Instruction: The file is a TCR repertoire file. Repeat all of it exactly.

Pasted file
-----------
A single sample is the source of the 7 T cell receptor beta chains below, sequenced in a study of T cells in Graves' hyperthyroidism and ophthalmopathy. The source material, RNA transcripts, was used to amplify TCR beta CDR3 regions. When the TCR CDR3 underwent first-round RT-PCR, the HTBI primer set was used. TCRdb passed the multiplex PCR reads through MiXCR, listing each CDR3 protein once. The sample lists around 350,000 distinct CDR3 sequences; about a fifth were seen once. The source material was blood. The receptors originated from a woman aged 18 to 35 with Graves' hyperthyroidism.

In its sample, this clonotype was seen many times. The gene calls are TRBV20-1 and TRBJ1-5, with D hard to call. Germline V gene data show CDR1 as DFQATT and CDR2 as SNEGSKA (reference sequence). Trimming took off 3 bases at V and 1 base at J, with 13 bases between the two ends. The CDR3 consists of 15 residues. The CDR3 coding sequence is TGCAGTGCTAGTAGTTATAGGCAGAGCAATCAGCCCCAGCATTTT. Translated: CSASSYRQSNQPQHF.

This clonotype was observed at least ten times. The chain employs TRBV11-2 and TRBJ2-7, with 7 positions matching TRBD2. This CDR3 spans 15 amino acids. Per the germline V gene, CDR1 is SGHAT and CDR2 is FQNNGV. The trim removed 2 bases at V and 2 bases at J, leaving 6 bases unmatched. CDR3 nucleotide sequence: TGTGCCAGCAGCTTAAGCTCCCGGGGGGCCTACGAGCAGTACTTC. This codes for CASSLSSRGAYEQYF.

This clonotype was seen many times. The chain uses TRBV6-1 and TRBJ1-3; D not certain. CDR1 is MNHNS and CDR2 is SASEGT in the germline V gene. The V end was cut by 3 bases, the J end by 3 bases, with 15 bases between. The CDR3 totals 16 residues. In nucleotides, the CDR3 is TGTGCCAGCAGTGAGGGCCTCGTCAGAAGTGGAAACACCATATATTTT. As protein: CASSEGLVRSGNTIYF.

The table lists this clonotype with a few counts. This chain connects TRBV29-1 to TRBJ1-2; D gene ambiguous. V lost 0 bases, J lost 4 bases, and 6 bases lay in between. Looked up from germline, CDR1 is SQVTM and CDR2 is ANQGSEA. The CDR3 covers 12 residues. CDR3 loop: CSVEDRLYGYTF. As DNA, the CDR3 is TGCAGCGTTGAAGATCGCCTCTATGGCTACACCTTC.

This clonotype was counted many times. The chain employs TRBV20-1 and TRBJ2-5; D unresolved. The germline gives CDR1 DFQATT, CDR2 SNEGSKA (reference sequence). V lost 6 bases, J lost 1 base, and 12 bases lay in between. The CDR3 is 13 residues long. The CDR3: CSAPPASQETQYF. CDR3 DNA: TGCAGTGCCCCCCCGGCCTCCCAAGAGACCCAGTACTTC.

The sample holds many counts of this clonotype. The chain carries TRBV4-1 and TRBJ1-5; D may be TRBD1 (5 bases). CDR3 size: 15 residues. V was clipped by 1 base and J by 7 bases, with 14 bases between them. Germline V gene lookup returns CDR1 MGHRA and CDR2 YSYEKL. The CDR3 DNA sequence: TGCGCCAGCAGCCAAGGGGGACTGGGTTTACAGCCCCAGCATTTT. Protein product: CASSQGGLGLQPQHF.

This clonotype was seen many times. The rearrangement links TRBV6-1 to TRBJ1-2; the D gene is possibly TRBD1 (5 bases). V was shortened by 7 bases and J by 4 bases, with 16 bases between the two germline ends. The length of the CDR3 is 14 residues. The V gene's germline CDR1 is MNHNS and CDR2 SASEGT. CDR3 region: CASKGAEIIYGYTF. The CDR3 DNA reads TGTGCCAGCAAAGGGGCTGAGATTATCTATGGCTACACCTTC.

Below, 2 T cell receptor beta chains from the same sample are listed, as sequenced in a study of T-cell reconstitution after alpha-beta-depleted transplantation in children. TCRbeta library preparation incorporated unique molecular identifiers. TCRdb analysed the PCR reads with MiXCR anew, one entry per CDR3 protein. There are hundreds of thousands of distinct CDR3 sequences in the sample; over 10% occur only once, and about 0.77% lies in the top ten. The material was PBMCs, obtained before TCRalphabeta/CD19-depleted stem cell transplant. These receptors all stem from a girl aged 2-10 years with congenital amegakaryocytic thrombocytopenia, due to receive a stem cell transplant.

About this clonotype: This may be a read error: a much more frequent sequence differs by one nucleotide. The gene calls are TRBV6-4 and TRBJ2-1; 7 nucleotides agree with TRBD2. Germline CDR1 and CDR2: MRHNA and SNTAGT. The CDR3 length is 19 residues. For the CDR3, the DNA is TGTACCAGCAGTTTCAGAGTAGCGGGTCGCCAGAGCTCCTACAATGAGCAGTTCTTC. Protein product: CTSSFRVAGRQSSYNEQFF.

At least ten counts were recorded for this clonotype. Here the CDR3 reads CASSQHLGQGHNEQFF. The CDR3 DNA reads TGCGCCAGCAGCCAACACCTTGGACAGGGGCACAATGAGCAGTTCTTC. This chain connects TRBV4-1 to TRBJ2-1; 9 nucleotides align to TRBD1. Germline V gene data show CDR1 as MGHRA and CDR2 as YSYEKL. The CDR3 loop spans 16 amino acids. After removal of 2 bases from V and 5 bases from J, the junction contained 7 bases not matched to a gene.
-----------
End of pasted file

A single sample is the source of the 7 T cell receptor beta chains below, sequenced in a study of T cells in Graves' hyperthyroidism and ophthalmopathy. The source material, RNA transcripts, was used to amplify TCR beta CDR3 regions. When the TCR CDR3 underwent first-round RT-PCR, the HTBI primer set was used. TCRdb passed the multiplex PCR reads through MiXCR, listing each CDR3 protein once. The sample lists around 350,000 distinct CDR3 sequences; about a fifth were seen once. The source material was blood. The receptors originated from a woman aged 18 to 35 with Graves' hyperthyroidism.

In its sample, this clonotype was seen many times. The gene calls are TRBV20-1 and TRBJ1-5, with D hard to call. Germline V gene data show CDR1 as DFQATT and CDR2 as SNEGSKA (reference sequence). Trimming took off 3 bases at V and 1 base at J, with 13 bases between the two ends. The CDR3 consists of 15 residues. The CDR3 coding sequence is TGCAGTGCTAGTAGTTATAGGCAGAGCAATCAGCCCCAGCATTTT. Translated: CSASSYRQSNQPQHF.

This clonotype was observed at least ten times. The chain employs TRBV11-2 and TRBJ2-7, with 7 positions matching TRBD2. This CDR3 spans 15 amino acids. Per the germline V gene, CDR1 is SGHAT and CDR2 is FQNNGV. The trim removed 2 bases at V and 2 bases at J, leaving 6 bases unmatched. CDR3 nucleotide sequence: TGTGCCAGCAGCTTAAGCTCCCGGGGGGCCTACGAGCAGTACTTC. This codes for CASSLSSRGAYEQYF.

This clonotype was seen many times. The chain uses TRBV6-1 and TRBJ1-3; D not certain. CDR1 is MNHNS and CDR2 is SASEGT in the germline V gene. The V end was cut by 3 bases, the J end by 3 bases, with 15 bases between. The CDR3 totals 16 residues. In nucleotides, the CDR3 is TGTGCCAGCAGTGAGGGCCTCGTCAGAAGTGGAAACACCATATATTTT. As protein: CASSEGLVRSGNTIYF.

The table lists this clonotype with a few counts. This chain connects TRBV29-1 to TRBJ1-2; D gene ambiguous. V lost 0 bases, J lost 4 bases, and 6 bases lay in between. Looked up from germline, CDR1 is SQVTM and CDR2 is ANQGSEA. The CDR3 covers 12 residues. CDR3 loop: CSVEDRLYGYTF. As DNA, the CDR3 is TGCAGCGTTGAAGATCGCCTCTATGGCTACACCTTC.

This clonotype was counted many times. The chain employs TRBV20-1 and TRBJ2-5; D unresolved. The germline gives CDR1 DFQATT, CDR2 SNEGSKA (reference sequence). V lost 6 bases, J lost 1 base, and 12 bases lay in between. The CDR3 is 13 residues long. The CDR3: CSAPPASQETQYF. CDR3 DNA: TGCAGTGCCCCCCCGGCCTCCCAAGAGACCCAGTACTTC.

The sample holds many counts of this clonotype. The chain carries TRBV4-1 and TRBJ1-5; D may be TRBD1 (5 bases). CDR3 size: 15 residues. V was clipped by 1 base and J by 7 bases, with 14 bases between them. Germline V gene lookup returns CDR1 MGHRA and CDR2 YSYEKL. The CDR3 DNA sequence: TGCGCCAGCAGCCAAGGGGGACTGGGTTTACAGCCCCAGCATTTT. Protein product: CASSQGGLGLQPQHF.

This clonotype was seen many times. The rearrangement links TRBV6-1 to TRBJ1-2; the D gene is possibly TRBD1 (5 bases). V was shortened by 7 bases and J by 4 bases, with 16 bases between the two germline ends. The length of the CDR3 is 14 residues. The V gene's germline CDR1 is MNHNS and CDR2 SASEGT. CDR3 region: CASKGAEIIYGYTF. The CDR3 DNA reads TGTGCCAGCAAAGGGGCTGAGATTATCTATGGCTACACCTTC.

Below, 2 T cell receptor beta chains from the same sample are listed, as sequenced in a study of T-cell reconstitution after alpha-beta-depleted transplantation in children. TCRbeta library preparation incorporated unique molecular identifiers. TCRdb analysed the PCR reads with MiXCR anew, one entry per CDR3 protein. There are hundreds of thousands of distinct CDR3 sequences in the sample; over 10% occur only once, and about 0.77% lies in the top ten. The material was PBMCs, obtained before TCRalphabeta/CD19-depleted stem cell transplant. These receptors all stem from a girl aged 2-10 years with congenital amegakaryocytic thrombocytopenia, due to receive a stem cell transplant.

About this clonotype: This may be a read error: a much more frequent sequence differs by one nucleotide. The gene calls are TRBV6-4 and TRBJ2-1; 7 nucleotides agree with TRBD2. Germline CDR1 and CDR2: MRHNA and SNTAGT. The CDR3 length is 19 residues. For the CDR3, the DNA is TGTACCAGCAGTTTCAGAGTAGCGGGTCGCCAGAGCTCCTACAATGAGCAGTTCTTC. Protein product: CTSSFRVAGRQSSYNEQFF.

At least ten counts were recorded for this clonotype. Here the CDR3 reads CASSQHLGQGHNEQFF. The CDR3 DNA reads TGCGCCAGCAGCCAACACCTTGGACAGGGGCACAATGAGCAGTTCTTC. This chain connects TRBV4-1 to TRBJ2-1; 9 nucleotides align to TRBD1. Germline V gene data show CDR1 as MGHRA and CDR2 as YSYEKL. The CDR3 loop spans 16 amino acids. After removal of 2 bases from V and 5 bases from J, the junction contained 7 bases not matched to a gene.